an equal-protection argument in Bowers so that if they lost, they could come
back and try another day. Yesterday was that day. What’s more, both
O’Connor and Kennedy voted with the equal-protection majority in Romer v
Evans in 1996, when the Court held that a state can’t pick one group—gay
people—to ban from the political process.
Scalia didn’t like this signal from O’Connor and
Kennedy at all. He jumped in to complicate the question: What if states had
banned only male-female rape, not male-male rape, he asked? Wouldn’t those
laws be just as unconstitutional under this argument? Smith responded that
laws that single out one group must have a compelling justification. A
male-female definition of rape could conceivably be justified by saying that
men are more able to protect themselves. But that’s not the issue here.
Texas law defines “deviant sexual intercourse” as anal or oral sex for
anyone, yet explicitly criminalizes it only for lesbians and gay men.
But Scalia was working up to his real point: Look, he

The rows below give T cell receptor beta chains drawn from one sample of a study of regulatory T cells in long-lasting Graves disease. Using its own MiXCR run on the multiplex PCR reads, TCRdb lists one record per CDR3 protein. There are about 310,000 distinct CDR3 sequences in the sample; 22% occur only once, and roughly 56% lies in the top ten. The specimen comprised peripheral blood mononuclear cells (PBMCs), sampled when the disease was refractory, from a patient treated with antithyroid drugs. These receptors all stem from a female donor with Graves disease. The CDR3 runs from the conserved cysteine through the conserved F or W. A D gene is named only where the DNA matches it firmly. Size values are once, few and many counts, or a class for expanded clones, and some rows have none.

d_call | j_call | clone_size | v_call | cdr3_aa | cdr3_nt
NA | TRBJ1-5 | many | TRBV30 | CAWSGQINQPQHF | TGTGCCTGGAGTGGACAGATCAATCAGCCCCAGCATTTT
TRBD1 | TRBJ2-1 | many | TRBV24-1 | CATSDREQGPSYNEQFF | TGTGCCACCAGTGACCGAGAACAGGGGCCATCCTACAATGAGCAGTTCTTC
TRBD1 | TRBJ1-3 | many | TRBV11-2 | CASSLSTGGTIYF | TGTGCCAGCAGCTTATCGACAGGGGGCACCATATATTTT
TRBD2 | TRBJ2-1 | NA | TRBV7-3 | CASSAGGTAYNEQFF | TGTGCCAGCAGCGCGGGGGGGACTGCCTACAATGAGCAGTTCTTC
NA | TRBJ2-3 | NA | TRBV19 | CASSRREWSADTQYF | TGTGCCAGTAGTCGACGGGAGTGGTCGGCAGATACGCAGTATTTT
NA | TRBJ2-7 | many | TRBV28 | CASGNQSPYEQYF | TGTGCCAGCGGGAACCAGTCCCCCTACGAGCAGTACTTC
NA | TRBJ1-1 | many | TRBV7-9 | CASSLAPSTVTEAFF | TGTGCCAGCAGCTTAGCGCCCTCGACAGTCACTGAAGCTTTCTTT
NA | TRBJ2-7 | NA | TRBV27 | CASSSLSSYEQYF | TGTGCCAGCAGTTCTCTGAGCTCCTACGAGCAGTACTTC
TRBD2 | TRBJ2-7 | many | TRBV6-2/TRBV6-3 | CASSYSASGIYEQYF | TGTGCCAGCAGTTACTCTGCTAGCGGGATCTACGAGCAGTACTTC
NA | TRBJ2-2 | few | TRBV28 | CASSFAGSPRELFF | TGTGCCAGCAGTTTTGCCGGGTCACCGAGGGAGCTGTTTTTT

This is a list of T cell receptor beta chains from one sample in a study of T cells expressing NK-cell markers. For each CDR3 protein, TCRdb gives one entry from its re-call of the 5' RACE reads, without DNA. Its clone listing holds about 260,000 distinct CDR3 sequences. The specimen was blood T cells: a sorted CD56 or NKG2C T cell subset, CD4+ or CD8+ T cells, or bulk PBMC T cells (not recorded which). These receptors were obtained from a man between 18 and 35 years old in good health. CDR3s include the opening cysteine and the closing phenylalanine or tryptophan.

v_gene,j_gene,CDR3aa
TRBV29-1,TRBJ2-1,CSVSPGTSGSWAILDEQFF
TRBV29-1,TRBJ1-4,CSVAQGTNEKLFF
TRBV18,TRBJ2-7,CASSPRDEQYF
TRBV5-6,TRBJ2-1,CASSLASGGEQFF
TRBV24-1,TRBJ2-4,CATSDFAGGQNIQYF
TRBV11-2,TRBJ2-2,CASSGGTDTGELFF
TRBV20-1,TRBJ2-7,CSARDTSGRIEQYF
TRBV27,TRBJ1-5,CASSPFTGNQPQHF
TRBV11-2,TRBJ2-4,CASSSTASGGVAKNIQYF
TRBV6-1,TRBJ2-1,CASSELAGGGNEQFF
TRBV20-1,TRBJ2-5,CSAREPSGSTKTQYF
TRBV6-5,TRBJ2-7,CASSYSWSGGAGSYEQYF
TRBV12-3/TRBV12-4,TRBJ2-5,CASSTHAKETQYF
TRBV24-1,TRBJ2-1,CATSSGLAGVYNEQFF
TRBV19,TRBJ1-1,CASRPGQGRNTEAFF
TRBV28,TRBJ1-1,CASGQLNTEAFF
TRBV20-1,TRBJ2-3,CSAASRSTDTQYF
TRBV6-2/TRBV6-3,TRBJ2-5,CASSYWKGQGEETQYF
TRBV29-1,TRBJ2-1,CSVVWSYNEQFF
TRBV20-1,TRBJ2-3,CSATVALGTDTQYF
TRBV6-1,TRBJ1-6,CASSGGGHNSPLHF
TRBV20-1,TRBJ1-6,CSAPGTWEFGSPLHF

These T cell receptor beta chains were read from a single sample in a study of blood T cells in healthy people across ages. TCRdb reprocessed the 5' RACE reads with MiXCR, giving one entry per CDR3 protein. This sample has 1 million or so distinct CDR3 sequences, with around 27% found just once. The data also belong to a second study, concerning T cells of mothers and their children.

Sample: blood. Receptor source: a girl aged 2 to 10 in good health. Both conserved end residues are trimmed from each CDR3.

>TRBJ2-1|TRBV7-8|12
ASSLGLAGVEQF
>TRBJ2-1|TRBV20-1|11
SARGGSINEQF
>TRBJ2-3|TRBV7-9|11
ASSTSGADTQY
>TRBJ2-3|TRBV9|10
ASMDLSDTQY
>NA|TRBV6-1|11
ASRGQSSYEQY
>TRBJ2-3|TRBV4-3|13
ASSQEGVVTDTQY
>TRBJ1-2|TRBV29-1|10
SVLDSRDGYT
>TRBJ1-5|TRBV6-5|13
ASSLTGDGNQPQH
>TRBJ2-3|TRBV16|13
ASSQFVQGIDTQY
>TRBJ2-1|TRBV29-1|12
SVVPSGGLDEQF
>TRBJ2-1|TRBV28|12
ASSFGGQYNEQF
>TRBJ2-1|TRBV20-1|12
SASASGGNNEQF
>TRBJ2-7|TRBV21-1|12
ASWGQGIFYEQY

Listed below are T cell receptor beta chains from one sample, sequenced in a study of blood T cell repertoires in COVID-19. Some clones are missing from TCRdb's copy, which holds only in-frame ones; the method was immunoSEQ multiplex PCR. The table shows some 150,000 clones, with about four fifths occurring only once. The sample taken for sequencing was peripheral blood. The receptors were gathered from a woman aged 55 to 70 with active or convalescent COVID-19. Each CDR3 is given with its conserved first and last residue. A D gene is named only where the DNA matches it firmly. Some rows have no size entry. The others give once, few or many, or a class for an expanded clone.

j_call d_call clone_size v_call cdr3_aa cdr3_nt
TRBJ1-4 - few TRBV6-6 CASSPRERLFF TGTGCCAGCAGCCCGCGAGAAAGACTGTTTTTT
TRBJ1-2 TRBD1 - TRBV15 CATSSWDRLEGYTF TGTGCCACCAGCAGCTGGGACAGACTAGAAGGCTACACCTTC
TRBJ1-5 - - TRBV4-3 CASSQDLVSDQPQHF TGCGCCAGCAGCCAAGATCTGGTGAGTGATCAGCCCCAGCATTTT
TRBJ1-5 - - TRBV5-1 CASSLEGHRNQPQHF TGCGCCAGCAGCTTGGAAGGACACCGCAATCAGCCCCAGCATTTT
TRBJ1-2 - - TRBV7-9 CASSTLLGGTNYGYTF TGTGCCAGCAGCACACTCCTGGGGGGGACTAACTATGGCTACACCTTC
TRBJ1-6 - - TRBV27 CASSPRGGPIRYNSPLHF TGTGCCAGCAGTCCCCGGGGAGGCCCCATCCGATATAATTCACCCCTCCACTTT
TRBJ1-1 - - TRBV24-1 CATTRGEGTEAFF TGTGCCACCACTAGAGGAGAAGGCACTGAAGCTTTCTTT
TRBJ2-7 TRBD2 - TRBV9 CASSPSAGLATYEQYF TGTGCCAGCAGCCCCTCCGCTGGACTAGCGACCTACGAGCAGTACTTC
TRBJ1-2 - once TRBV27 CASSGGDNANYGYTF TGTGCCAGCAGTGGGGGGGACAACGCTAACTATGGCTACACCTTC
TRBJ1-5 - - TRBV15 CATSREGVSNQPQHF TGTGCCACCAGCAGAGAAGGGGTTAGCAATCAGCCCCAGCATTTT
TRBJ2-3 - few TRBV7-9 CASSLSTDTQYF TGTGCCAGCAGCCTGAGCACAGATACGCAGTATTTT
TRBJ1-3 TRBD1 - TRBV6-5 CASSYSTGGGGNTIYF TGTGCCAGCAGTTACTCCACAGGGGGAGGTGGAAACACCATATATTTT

said, society makes a lot of moral judgments. Bigamy laws are moral judgments.
Adultery laws are moral judgments. You want to knock those down, too?
Rehnquist echoed Scalia, saying that all laws make moral judgments—that’s
why people legislate.
But O’Connor, bless her soul, brought the argument back
onto equal-protection grounds by asking Smith whether he is seeking
“heightened scrutiny”—legal jargon for the special protection that the
Constitution affords certain groups because of past discrimination. (For
instance, blacks receive heightened scrutiny under the 14th Amendment because
of slavery.) Any law that touches such a “suspect classification” must be
microscopically scrutinized for signs of bias.
But having lesbians and gay men declared a suspect